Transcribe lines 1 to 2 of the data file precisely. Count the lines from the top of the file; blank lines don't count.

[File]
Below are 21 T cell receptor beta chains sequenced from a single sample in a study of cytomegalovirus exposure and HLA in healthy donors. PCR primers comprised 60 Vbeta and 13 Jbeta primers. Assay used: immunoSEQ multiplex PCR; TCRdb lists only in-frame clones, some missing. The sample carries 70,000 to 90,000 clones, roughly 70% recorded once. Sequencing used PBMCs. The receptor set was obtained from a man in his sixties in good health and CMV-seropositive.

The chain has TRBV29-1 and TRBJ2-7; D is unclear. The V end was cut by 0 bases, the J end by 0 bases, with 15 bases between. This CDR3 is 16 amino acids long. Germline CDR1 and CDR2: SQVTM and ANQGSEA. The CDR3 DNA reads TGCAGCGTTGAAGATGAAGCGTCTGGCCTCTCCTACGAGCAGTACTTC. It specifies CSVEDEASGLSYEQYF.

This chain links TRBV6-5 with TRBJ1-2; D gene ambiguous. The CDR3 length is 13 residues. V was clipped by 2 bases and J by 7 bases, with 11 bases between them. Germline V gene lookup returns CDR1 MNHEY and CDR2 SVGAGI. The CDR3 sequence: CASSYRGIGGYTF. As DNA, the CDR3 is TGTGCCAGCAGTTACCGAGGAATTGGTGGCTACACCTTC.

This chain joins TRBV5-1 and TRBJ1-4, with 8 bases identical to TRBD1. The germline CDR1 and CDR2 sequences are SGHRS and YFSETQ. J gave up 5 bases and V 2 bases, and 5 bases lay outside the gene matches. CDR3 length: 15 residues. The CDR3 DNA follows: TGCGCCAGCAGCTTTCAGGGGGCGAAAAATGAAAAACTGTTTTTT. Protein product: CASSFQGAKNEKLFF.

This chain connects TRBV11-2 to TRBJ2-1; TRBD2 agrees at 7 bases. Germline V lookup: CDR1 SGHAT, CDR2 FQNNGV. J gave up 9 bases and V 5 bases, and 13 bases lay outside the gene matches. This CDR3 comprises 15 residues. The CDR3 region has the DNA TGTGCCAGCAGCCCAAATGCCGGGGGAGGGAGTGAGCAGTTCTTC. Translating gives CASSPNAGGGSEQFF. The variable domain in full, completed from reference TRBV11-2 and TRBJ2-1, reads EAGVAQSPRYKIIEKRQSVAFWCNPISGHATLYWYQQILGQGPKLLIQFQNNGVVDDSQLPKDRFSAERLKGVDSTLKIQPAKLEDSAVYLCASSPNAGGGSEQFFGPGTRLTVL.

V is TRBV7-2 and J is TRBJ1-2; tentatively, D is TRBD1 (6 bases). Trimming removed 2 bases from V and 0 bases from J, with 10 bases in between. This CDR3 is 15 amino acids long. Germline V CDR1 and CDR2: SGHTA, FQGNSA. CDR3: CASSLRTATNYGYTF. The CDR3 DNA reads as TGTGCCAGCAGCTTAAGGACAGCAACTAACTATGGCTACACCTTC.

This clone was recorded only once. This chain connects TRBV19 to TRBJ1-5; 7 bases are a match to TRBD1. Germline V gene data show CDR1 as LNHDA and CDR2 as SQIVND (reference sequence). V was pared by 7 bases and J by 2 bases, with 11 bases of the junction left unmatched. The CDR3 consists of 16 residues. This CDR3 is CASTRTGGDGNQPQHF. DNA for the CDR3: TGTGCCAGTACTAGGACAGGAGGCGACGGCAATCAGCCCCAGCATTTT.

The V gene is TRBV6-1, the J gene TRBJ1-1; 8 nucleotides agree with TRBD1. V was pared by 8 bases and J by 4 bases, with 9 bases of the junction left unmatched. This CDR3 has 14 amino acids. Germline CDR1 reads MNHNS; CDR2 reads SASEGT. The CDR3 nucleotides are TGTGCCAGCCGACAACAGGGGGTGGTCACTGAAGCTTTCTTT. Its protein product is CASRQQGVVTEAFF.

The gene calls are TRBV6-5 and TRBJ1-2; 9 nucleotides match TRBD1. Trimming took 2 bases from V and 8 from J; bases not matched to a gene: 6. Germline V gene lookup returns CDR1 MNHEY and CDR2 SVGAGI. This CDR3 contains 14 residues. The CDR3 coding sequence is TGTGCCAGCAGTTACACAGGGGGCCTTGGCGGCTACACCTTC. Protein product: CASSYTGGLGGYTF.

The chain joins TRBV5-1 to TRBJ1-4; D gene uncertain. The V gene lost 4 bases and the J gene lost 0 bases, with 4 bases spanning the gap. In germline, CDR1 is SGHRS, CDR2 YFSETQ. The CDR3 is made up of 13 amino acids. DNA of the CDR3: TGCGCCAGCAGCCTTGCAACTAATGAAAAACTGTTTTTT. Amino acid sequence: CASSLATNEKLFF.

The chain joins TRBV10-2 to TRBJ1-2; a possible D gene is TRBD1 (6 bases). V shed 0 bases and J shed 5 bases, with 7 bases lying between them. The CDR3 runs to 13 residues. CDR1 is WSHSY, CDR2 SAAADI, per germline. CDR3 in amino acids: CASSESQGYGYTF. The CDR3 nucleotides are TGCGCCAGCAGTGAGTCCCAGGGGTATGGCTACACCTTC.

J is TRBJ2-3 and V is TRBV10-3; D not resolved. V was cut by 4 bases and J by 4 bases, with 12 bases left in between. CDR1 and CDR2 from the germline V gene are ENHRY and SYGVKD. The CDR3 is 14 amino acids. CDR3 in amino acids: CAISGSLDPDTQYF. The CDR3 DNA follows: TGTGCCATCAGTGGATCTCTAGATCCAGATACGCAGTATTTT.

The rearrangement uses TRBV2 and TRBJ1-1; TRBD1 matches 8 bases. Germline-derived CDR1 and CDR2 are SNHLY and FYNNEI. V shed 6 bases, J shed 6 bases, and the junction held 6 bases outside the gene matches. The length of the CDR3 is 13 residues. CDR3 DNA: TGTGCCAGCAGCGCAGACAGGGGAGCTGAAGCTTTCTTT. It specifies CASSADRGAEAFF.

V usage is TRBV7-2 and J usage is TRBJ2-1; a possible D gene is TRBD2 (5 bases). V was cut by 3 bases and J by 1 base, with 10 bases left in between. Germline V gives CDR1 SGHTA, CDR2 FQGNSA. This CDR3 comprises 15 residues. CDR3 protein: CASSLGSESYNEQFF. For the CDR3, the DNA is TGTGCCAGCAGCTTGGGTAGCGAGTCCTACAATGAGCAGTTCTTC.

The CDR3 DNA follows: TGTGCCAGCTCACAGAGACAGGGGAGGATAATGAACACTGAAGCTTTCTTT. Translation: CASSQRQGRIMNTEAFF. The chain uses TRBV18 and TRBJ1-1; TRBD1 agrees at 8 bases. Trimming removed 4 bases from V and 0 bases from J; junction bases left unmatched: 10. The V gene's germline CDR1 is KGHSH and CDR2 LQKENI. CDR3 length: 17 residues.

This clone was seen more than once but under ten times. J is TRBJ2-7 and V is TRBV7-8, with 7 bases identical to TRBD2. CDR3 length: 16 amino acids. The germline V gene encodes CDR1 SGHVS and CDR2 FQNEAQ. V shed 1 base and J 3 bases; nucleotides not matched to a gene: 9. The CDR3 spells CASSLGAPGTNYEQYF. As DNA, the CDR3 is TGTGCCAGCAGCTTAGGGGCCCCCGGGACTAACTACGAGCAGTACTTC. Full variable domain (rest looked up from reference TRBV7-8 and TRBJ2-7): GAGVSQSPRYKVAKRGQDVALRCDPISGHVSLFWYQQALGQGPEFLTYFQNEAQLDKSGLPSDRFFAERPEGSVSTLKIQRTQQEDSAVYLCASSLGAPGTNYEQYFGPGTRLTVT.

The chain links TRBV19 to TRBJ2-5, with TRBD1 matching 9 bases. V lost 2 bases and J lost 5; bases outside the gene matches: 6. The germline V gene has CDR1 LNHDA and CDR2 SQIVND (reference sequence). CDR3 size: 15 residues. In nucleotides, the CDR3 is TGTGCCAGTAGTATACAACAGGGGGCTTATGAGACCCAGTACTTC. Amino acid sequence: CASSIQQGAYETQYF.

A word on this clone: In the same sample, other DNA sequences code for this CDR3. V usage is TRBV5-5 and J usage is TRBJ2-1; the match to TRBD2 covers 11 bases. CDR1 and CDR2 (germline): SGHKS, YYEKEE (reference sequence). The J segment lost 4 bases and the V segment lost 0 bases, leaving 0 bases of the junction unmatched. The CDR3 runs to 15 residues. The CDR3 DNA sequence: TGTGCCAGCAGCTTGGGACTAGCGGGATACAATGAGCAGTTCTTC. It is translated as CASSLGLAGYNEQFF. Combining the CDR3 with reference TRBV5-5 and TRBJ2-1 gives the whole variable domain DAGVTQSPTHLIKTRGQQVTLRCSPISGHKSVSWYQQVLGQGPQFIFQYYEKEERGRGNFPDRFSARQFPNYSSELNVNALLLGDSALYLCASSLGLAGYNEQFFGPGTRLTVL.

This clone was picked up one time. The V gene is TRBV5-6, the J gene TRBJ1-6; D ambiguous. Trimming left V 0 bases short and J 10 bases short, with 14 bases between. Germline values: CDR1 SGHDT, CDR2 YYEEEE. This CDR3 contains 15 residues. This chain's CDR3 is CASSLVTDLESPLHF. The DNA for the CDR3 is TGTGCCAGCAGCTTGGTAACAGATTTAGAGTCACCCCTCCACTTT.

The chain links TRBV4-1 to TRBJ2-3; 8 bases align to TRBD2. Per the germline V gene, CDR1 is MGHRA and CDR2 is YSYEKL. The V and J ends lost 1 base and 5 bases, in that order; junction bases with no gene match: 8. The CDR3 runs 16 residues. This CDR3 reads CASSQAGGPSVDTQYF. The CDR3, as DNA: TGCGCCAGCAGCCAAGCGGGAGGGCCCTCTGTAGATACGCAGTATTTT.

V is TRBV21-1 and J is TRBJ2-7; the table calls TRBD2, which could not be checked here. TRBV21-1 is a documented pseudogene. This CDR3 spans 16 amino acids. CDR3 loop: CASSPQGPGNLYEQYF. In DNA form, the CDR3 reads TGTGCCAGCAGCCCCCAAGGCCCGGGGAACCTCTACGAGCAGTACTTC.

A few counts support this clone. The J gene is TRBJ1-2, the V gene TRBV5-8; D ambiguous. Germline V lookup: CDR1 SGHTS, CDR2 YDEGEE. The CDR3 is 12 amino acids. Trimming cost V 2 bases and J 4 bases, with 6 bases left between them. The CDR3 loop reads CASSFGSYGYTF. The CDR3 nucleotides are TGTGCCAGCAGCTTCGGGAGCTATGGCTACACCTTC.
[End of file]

Below are 21 T cell receptor beta chains sequenced from a single sample in a study of cytomegalovirus exposure and HLA in healthy donors. PCR primers comprised 60 Vbeta and 13 Jbeta primers. Assay used: immunoSEQ multiplex PCR; TCRdb lists only in-frame clones, some missing. The sample carries 70,000 to 90,000 clones, roughly 70% recorded once. Sequencing used PBMCs. The receptor set was obtained from a man in his sixties in good health and CMV-seropositive.

The chain has TRBV29-1 and TRBJ2-7; D is unclear. The V end was cut by 0 bases, the J end by 0 bases, with 15 bases between. This CDR3 is 16 amino acids long. Germline CDR1 and CDR2: SQVTM and ANQGSEA. The CDR3 DNA reads TGCAGCGTTGAAGATGAAGCGTCTGGCCTCTCCTACGAGCAGTACTTC. It specifies CSVEDEASGLSYEQYF.